13 Sept 2021

Hong Kong Southern Waters, 12th Sept 2021

The little bit of success seabirding on 29th August proved encouraging. 

So, on Sunday 12th September 2021 many of the seabirders from two weeks before turned out again at Aberdeen Public Pier at 07:00hrs for more of the same. 

Hong Kong was wedged between two typhoons, and the air seemed hot and still.

This time there were no dolphins, nor any Storm-Petrels to be seen. There was a passage of terns going on, though, featuring mainly three species. 

Greater Crested Terns (Thalasseus bergii) were dispersing southwards from their breeding grounds in Fujian/Zhejiang with a few juveniles present. 

Great Crested Tern

Great Crested Tern

Great Crested Terns - juvenile on left, obviously

Great Crested Tern

All morning we encountered both Common Terns (Sterna hirundo) and Aleutian Terns (Onychoprion aleuticus). In bright, hazy conditions, when in flight, they could be hard to separate.

Common Tern

Aleutian Tern - note dark trailing edge to secondaries

Standing on bits of floating polystyrene, identification was more straight forward.

Common Tern

Common Tern - note pink legs, dark edge to carpals 

Aleutian Tern - still mostly adult plumage

Aleutian Tern - still mostly adult plumage

Back to Common Tern (Sterna hirundo), five flight shots......

A quick (five shots) comparison with Aleutian Terns (Onychoprion aleuticus)

Some of these birds are going into winter plumage quicker than others.

Although over 300 individual terns were tallied during the seven-hour trip, not a single skua was spotted.

Finally, there were flocks of egrets moving generally southwest over the sea, clearly more “visible migration” was happening with land birds, too.

30 Aug 2021

End of August 2021 - Two “Hong Kong Ticks” at sea

On 29th August we joined umpteen other birders in a suitably masked, socially-distanced boat trip into Hong Kong’s southern waters, the general area being between Po Toi Island (HK) and the not-HK Islands to the south. 

Wet weather from the south-east was predicted and that’s what we got. An early highlight was a big pod of Indo-Pacific Bottlenose Dolphins (Tursiops aduncus)

Despite having done dozens of boat trips over the years, this was a Hong Kong “Cetacean Tick” for us and everyone else present.
Satellite dishes at Chung Hom Kok
And immediately afterwards we had a flyby Swinhoe’s Storm-Petrel (Oceanodroma monorhis), photographed by several people, including yours truly. 

Hong Kong Observatory website

It seems that the rain fronts may have driven it further inshore than normal. There are, as yet, no accepted Hong Kong records for Swinhoe’s Storm-Petrel, although Bart de Schutter saw and photographed a distant one from Po Toi Island itself a few weeks ago. (Added: AND a sick Swinhoe's S-P was found on Hong Kong Island in autumn 2020, rehabilitated by the KFBG people, and released about a month later)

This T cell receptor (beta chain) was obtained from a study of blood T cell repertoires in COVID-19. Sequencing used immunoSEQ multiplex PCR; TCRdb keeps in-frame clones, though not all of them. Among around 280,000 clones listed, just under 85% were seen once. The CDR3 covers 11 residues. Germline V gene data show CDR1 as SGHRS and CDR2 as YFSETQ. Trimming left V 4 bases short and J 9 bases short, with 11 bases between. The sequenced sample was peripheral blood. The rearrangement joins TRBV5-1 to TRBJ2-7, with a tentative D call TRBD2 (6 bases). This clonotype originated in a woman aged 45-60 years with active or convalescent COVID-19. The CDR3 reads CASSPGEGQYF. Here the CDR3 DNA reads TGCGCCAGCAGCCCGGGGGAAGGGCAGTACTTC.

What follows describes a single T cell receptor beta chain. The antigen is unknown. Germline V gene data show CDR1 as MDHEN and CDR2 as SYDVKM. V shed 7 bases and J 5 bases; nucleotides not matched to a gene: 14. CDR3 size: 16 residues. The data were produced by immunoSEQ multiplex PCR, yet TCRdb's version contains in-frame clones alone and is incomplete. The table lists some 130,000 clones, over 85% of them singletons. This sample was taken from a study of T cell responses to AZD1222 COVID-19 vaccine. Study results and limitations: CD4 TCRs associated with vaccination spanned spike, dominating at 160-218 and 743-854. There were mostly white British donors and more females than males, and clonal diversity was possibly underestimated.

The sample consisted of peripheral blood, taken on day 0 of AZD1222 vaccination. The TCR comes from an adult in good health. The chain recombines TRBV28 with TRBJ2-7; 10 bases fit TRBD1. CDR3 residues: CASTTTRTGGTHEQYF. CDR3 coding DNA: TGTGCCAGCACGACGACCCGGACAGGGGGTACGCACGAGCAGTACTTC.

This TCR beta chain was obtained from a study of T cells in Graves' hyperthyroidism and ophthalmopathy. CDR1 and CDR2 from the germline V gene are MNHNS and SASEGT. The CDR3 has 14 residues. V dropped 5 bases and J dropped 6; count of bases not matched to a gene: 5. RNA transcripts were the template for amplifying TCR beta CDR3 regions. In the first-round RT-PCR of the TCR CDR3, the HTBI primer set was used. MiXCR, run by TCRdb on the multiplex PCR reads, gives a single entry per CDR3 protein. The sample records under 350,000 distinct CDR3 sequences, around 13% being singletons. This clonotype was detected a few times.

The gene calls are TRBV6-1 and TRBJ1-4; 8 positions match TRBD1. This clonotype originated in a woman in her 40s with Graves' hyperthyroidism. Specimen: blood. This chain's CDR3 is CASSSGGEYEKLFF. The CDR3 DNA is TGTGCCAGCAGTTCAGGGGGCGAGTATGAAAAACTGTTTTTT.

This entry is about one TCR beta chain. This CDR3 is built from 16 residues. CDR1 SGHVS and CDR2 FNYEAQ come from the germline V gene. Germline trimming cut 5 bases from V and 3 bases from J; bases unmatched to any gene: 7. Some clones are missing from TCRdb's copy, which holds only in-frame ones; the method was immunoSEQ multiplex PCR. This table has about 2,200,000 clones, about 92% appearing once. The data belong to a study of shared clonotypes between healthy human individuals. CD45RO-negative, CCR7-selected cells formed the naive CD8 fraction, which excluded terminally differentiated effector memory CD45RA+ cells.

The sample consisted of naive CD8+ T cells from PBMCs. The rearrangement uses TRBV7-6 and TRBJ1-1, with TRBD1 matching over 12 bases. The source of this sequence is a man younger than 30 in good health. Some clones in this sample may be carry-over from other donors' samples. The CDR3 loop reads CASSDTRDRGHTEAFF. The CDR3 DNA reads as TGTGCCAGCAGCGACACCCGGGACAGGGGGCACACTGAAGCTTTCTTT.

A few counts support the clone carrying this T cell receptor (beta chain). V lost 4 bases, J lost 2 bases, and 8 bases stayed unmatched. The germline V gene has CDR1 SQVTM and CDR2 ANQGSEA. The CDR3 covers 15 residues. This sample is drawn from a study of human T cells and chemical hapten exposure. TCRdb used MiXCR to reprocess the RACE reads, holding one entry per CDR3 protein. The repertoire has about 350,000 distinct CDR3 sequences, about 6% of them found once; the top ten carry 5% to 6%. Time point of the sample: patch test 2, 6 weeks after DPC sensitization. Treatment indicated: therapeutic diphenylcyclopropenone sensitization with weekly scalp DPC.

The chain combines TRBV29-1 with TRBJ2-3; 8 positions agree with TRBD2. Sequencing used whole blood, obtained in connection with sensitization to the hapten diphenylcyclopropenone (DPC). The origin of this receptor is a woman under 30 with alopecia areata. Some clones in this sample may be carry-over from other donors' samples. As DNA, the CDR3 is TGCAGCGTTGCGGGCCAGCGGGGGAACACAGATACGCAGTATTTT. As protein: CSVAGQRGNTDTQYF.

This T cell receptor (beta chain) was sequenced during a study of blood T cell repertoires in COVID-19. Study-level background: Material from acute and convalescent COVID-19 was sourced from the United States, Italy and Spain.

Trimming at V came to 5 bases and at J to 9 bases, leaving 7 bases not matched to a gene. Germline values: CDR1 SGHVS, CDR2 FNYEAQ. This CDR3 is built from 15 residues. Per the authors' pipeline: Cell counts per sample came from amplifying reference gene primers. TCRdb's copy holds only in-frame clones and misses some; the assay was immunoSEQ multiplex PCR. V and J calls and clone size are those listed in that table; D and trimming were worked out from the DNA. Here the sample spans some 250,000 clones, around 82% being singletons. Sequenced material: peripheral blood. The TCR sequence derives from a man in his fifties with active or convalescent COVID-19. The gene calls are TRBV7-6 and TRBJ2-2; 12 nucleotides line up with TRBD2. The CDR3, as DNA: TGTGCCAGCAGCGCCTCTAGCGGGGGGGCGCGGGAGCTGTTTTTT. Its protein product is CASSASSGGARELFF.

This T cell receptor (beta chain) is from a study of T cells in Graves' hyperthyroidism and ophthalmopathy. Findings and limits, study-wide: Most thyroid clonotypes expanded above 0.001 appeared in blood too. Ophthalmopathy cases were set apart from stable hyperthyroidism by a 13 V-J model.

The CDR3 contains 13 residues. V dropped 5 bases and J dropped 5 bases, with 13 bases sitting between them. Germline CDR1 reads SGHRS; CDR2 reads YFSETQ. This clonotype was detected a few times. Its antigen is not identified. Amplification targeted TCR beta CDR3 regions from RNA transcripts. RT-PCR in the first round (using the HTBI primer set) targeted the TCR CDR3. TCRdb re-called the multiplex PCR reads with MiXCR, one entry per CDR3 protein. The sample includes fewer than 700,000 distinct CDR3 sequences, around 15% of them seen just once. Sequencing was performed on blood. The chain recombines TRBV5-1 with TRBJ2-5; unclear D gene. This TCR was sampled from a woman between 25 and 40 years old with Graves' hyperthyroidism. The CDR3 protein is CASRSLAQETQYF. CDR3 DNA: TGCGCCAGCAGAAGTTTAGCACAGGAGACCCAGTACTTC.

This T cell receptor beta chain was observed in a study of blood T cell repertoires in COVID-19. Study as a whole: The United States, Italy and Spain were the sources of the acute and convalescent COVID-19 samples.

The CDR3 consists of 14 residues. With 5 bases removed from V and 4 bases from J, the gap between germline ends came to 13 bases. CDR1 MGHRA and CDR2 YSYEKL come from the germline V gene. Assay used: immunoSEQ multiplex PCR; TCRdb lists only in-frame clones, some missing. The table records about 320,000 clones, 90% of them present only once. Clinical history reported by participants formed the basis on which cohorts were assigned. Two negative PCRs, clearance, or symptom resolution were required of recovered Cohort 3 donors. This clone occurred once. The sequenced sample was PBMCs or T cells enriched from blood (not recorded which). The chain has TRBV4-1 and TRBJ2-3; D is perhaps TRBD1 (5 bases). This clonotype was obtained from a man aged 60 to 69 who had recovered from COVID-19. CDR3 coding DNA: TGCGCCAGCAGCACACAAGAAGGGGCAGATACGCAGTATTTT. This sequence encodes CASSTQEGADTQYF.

A report form has been submitted to the Hong Kong Birdwatching Society Records Committee regarding this sighting. 

It would be a highly anticipated addition to the Hong Kong Bird List, as well as being a fine "Hong Kong Tick" for all the birders present on the boat.

21 Jul 2021

More Ferry Good Birding

Hong Kong’s first Brown Noddy was photographed off Po Toi Island by Geoff Welch umpteen years ago. 

The second bird was seen near Po Toi last year during a typhoon. BUT in July 2021 we now appear to have two different Brown Noddys ("Noddies "?)at the same time in HK. 

A bird - HK’s third - that has been around for 3-4 weeks in Mirs Bay - presently delighting photographers east of Tap Mun Island. http://matthewkwanbirding.blogspot.com/2021/07/brown-noddy-mid-summer-twitch.html 

AND FOURTH, found by people last week tern-watching on the Cheung Chau to Central Ferry, this bird I photographed today, 21st July, also from the back of the public ferry.
Five photos of this very worn and abraded individual, and a couple of shots of one of the ferries (just like ours) - someone going the other way seems to be looking out for the Noddy, too !

26 Jun 2021

Hong Kong’s Breeding Terns

Hong Kong has three species of breeding tern, - Bridled, Black-naped and Roseate - and the rocks near Tap Mun Chau (Grassy Island) in the northeast New Territories are a stronghold for them. There are ferries to Tap Mun from Ma Liu Shui (near Chinese University) and from Wong Shek Pier, Sai Kung.
Late June sees a peak of activity, as the birds roam the waters of Tolo Harbour, to catch fish for their newly-hatched young. These are some shots from the back of the public ferry, taken yesterday, 25th June 2021.